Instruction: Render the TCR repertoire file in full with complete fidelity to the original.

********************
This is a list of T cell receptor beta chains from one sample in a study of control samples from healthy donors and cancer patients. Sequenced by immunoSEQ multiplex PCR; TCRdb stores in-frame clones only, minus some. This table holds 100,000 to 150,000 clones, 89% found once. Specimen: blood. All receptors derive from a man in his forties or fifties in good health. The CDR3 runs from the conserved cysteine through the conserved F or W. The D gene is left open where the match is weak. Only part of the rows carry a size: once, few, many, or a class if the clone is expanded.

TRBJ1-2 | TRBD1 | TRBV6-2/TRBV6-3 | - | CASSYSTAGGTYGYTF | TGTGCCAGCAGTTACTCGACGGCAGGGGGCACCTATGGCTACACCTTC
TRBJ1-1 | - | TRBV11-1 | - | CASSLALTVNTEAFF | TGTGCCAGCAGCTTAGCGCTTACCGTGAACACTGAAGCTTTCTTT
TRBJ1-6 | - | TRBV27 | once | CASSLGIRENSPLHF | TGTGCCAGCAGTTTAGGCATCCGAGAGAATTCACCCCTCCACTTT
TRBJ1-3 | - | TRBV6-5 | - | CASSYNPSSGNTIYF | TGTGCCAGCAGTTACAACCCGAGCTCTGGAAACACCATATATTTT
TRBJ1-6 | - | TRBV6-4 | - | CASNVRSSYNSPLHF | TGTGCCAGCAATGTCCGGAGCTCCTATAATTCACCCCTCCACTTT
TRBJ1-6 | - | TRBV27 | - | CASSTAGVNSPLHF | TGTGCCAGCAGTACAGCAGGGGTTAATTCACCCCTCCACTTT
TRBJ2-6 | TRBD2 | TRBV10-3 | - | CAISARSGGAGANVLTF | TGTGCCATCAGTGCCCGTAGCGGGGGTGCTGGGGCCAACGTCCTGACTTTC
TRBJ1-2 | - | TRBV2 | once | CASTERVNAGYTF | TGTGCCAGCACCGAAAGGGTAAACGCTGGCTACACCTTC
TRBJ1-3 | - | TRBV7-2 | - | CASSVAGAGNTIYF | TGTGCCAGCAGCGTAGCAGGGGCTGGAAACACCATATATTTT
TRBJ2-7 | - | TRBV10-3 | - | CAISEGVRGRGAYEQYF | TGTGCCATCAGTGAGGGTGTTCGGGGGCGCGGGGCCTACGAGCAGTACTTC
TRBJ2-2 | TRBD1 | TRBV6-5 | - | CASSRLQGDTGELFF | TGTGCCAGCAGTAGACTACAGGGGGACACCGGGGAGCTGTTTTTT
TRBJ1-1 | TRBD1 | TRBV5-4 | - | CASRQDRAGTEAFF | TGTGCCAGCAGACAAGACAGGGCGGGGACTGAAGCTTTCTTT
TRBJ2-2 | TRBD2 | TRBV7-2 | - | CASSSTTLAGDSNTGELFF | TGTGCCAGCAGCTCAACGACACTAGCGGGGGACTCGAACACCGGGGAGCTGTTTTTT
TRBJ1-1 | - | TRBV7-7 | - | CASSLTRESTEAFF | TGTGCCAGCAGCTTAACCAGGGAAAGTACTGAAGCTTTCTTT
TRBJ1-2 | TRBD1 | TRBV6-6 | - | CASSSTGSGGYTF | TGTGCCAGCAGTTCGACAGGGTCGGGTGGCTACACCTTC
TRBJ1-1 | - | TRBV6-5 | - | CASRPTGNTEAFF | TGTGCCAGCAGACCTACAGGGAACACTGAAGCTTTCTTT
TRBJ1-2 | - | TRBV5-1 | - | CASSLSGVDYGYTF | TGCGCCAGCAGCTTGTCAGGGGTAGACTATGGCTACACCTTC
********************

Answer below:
This is a list of T cell receptor beta chains from one sample in a study of control samples from healthy donors and cancer patients. Sequenced by immunoSEQ multiplex PCR; TCRdb stores in-frame clones only, minus some. This table holds 100,000 to 150,000 clones, 89% found once. Specimen: blood. All receptors derive from a man in his forties or fifties in good health. The CDR3 runs from the conserved cysteine through the conserved F or W. The D gene is left open where the match is weak. Only part of the rows carry a size: once, few, many, or a class if the clone is expanded.

TRBJ1-2 | TRBD1 | TRBV6-2/TRBV6-3 | - | CASSYSTAGGTYGYTF | TGTGCCAGCAGTTACTCGACGGCAGGGGGCACCTATGGCTACACCTTC
TRBJ1-1 | - | TRBV11-1 | - | CASSLALTVNTEAFF | TGTGCCAGCAGCTTAGCGCTTACCGTGAACACTGAAGCTTTCTTT
TRBJ1-6 | - | TRBV27 | once | CASSLGIRENSPLHF | TGTGCCAGCAGTTTAGGCATCCGAGAGAATTCACCCCTCCACTTT
TRBJ1-3 | - | TRBV6-5 | - | CASSYNPSSGNTIYF | TGTGCCAGCAGTTACAACCCGAGCTCTGGAAACACCATATATTTT
TRBJ1-6 | - | TRBV6-4 | - | CASNVRSSYNSPLHF | TGTGCCAGCAATGTCCGGAGCTCCTATAATTCACCCCTCCACTTT
TRBJ1-6 | - | TRBV27 | - | CASSTAGVNSPLHF | TGTGCCAGCAGTACAGCAGGGGTTAATTCACCCCTCCACTTT
TRBJ2-6 | TRBD2 | TRBV10-3 | - | CAISARSGGAGANVLTF | TGTGCCATCAGTGCCCGTAGCGGGGGTGCTGGGGCCAACGTCCTGACTTTC
TRBJ1-2 | - | TRBV2 | once | CASTERVNAGYTF | TGTGCCAGCACCGAAAGGGTAAACGCTGGCTACACCTTC
TRBJ1-3 | - | TRBV7-2 | - | CASSVAGAGNTIYF | TGTGCCAGCAGCGTAGCAGGGGCTGGAAACACCATATATTTT
TRBJ2-7 | - | TRBV10-3 | - | CAISEGVRGRGAYEQYF | TGTGCCATCAGTGAGGGTGTTCGGGGGCGCGGGGCCTACGAGCAGTACTTC
TRBJ2-2 | TRBD1 | TRBV6-5 | - | CASSRLQGDTGELFF | TGTGCCAGCAGTAGACTACAGGGGGACACCGGGGAGCTGTTTTTT
TRBJ1-1 | TRBD1 | TRBV5-4 | - | CASRQDRAGTEAFF | TGTGCCAGCAGACAAGACAGGGCGGGGACTGAAGCTTTCTTT
TRBJ2-2 | TRBD2 | TRBV7-2 | - | CASSSTTLAGDSNTGELFF | TGTGCCAGCAGCTCAACGACACTAGCGGGGGACTCGAACACCGGGGAGCTGTTTTTT
TRBJ1-1 | - | TRBV7-7 | - | CASSLTRESTEAFF | TGTGCCAGCAGCTTAACCAGGGAAAGTACTGAAGCTTTCTTT
TRBJ1-2 | TRBD1 | TRBV6-6 | - | CASSSTGSGGYTF | TGTGCCAGCAGTTCGACAGGGTCGGGTGGCTACACCTTC
TRBJ1-1 | - | TRBV6-5 | - | CASRPTGNTEAFF | TGTGCCAGCAGACCTACAGGGAACACTGAAGCTTTCTTT
TRBJ1-2 | - | TRBV5-1 | - | CASSLSGVDYGYTF | TGCGCCAGCAGCTTGTCAGGGGTAGACTATGGCTACACCTTC